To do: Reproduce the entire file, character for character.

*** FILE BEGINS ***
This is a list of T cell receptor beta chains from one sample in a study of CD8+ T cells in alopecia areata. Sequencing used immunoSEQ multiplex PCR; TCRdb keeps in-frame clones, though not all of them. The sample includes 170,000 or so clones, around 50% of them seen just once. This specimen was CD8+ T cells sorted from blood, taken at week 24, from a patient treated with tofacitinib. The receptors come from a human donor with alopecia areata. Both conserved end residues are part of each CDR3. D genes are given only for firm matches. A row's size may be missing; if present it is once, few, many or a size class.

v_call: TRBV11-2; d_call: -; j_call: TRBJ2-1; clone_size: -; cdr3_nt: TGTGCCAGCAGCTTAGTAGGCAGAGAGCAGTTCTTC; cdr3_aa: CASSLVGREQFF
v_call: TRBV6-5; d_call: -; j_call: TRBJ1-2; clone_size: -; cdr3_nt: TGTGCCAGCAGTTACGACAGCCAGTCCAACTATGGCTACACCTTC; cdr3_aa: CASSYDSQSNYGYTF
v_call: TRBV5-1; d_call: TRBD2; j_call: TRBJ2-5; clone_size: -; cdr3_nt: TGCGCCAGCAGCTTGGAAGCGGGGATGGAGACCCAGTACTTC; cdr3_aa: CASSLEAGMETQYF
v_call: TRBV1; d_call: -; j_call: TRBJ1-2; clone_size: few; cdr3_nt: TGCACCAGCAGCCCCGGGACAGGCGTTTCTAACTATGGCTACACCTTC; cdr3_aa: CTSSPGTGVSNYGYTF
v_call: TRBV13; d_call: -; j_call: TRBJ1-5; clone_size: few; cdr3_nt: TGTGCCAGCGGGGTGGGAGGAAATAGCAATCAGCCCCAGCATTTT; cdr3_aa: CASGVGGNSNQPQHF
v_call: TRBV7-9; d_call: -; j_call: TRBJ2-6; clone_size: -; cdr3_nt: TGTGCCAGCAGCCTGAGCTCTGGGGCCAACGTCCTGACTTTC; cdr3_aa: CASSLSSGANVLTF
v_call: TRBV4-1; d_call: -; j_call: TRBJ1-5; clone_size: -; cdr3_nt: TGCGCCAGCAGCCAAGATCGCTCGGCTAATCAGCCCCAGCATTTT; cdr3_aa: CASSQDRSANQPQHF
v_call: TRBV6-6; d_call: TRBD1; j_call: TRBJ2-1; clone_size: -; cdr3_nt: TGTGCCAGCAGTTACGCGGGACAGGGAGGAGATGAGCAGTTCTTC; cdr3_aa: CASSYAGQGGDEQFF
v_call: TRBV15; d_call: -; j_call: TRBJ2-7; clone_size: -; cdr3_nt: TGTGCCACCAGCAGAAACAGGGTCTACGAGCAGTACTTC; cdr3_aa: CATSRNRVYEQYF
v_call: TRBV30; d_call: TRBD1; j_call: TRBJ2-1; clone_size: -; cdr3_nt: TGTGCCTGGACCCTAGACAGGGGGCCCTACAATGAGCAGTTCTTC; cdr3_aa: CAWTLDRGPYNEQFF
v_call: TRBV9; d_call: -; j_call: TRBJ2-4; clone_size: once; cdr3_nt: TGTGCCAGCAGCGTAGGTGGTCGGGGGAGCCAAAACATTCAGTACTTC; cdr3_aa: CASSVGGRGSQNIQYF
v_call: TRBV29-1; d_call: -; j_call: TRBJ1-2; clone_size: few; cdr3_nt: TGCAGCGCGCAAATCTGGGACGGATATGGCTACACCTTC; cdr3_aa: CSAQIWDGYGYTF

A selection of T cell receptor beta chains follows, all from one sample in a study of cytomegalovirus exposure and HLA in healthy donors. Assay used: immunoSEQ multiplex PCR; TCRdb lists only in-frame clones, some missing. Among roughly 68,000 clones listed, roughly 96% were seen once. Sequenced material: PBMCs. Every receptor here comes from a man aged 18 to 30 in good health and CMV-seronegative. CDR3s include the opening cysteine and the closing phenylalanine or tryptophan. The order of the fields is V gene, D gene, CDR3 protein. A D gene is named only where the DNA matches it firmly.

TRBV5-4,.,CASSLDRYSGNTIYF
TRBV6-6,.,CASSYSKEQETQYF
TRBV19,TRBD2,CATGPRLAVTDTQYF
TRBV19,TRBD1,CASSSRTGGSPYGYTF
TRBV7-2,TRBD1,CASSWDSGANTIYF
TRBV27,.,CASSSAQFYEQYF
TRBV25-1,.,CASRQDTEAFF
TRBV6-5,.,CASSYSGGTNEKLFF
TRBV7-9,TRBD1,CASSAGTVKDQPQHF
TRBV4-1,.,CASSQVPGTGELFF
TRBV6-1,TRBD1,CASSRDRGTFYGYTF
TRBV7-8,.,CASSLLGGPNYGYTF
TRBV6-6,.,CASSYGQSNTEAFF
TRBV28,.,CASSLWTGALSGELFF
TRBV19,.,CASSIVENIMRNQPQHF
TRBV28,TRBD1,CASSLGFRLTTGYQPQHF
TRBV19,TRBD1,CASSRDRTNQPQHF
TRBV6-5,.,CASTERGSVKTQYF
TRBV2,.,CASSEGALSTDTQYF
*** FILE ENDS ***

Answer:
This is a list of T cell receptor beta chains from one sample in a study of CD8+ T cells in alopecia areata. Sequencing used immunoSEQ multiplex PCR; TCRdb keeps in-frame clones, though not all of them. The sample includes 170,000 or so clones, around 50% of them seen just once. This specimen was CD8+ T cells sorted from blood, taken at week 24, from a patient treated with tofacitinib. The receptors come from a human donor with alopecia areata. Both conserved end residues are part of each CDR3. D genes are given only for firm matches. A row's size may be missing; if present it is once, few, many or a size class.

v_call: TRBV11-2; d_call: -; j_call: TRBJ2-1; clone_size: -; cdr3_nt: TGTGCCAGCAGCTTAGTAGGCAGAGAGCAGTTCTTC; cdr3_aa: CASSLVGREQFF
v_call: TRBV6-5; d_call: -; j_call: TRBJ1-2; clone_size: -; cdr3_nt: TGTGCCAGCAGTTACGACAGCCAGTCCAACTATGGCTACACCTTC; cdr3_aa: CASSYDSQSNYGYTF
v_call: TRBV5-1; d_call: TRBD2; j_call: TRBJ2-5; clone_size: -; cdr3_nt: TGCGCCAGCAGCTTGGAAGCGGGGATGGAGACCCAGTACTTC; cdr3_aa: CASSLEAGMETQYF
v_call: TRBV1; d_call: -; j_call: TRBJ1-2; clone_size: few; cdr3_nt: TGCACCAGCAGCCCCGGGACAGGCGTTTCTAACTATGGCTACACCTTC; cdr3_aa: CTSSPGTGVSNYGYTF
v_call: TRBV13; d_call: -; j_call: TRBJ1-5; clone_size: few; cdr3_nt: TGTGCCAGCGGGGTGGGAGGAAATAGCAATCAGCCCCAGCATTTT; cdr3_aa: CASGVGGNSNQPQHF
v_call: TRBV7-9; d_call: -; j_call: TRBJ2-6; clone_size: -; cdr3_nt: TGTGCCAGCAGCCTGAGCTCTGGGGCCAACGTCCTGACTTTC; cdr3_aa: CASSLSSGANVLTF
v_call: TRBV4-1; d_call: -; j_call: TRBJ1-5; clone_size: -; cdr3_nt: TGCGCCAGCAGCCAAGATCGCTCGGCTAATCAGCCCCAGCATTTT; cdr3_aa: CASSQDRSANQPQHF
v_call: TRBV6-6; d_call: TRBD1; j_call: TRBJ2-1; clone_size: -; cdr3_nt: TGTGCCAGCAGTTACGCGGGACAGGGAGGAGATGAGCAGTTCTTC; cdr3_aa: CASSYAGQGGDEQFF
v_call: TRBV15; d_call: -; j_call: TRBJ2-7; clone_size: -; cdr3_nt: TGTGCCACCAGCAGAAACAGGGTCTACGAGCAGTACTTC; cdr3_aa: CATSRNRVYEQYF
v_call: TRBV30; d_call: TRBD1; j_call: TRBJ2-1; clone_size: -; cdr3_nt: TGTGCCTGGACCCTAGACAGGGGGCCCTACAATGAGCAGTTCTTC; cdr3_aa: CAWTLDRGPYNEQFF
v_call: TRBV9; d_call: -; j_call: TRBJ2-4; clone_size: once; cdr3_nt: TGTGCCAGCAGCGTAGGTGGTCGGGGGAGCCAAAACATTCAGTACTTC; cdr3_aa: CASSVGGRGSQNIQYF
v_call: TRBV29-1; d_call: -; j_call: TRBJ1-2; clone_size: few; cdr3_nt: TGCAGCGCGCAAATCTGGGACGGATATGGCTACACCTTC; cdr3_aa: CSAQIWDGYGYTF

A selection of T cell receptor beta chains follows, all from one sample in a study of cytomegalovirus exposure and HLA in healthy donors. Assay used: immunoSEQ multiplex PCR; TCRdb lists only in-frame clones, some missing. Among roughly 68,000 clones listed, roughly 96% were seen once. Sequenced material: PBMCs. Every receptor here comes from a man aged 18 to 30 in good health and CMV-seronegative. CDR3s include the opening cysteine and the closing phenylalanine or tryptophan. The order of the fields is V gene, D gene, CDR3 protein. A D gene is named only where the DNA matches it firmly.

TRBV5-4,.,CASSLDRYSGNTIYF
TRBV6-6,.,CASSYSKEQETQYF
TRBV19,TRBD2,CATGPRLAVTDTQYF
TRBV19,TRBD1,CASSSRTGGSPYGYTF
TRBV7-2,TRBD1,CASSWDSGANTIYF
TRBV27,.,CASSSAQFYEQYF
TRBV25-1,.,CASRQDTEAFF
TRBV6-5,.,CASSYSGGTNEKLFF
TRBV7-9,TRBD1,CASSAGTVKDQPQHF
TRBV4-1,.,CASSQVPGTGELFF
TRBV6-1,TRBD1,CASSRDRGTFYGYTF
TRBV7-8,.,CASSLLGGPNYGYTF
TRBV6-6,.,CASSYGQSNTEAFF
TRBV28,.,CASSLWTGALSGELFF
TRBV19,.,CASSIVENIMRNQPQHF
TRBV28,TRBD1,CASSLGFRLTTGYQPQHF
TRBV19,TRBD1,CASSRDRTNQPQHF
TRBV6-5,.,CASTERGSVKTQYF
TRBV2,.,CASSEGALSTDTQYF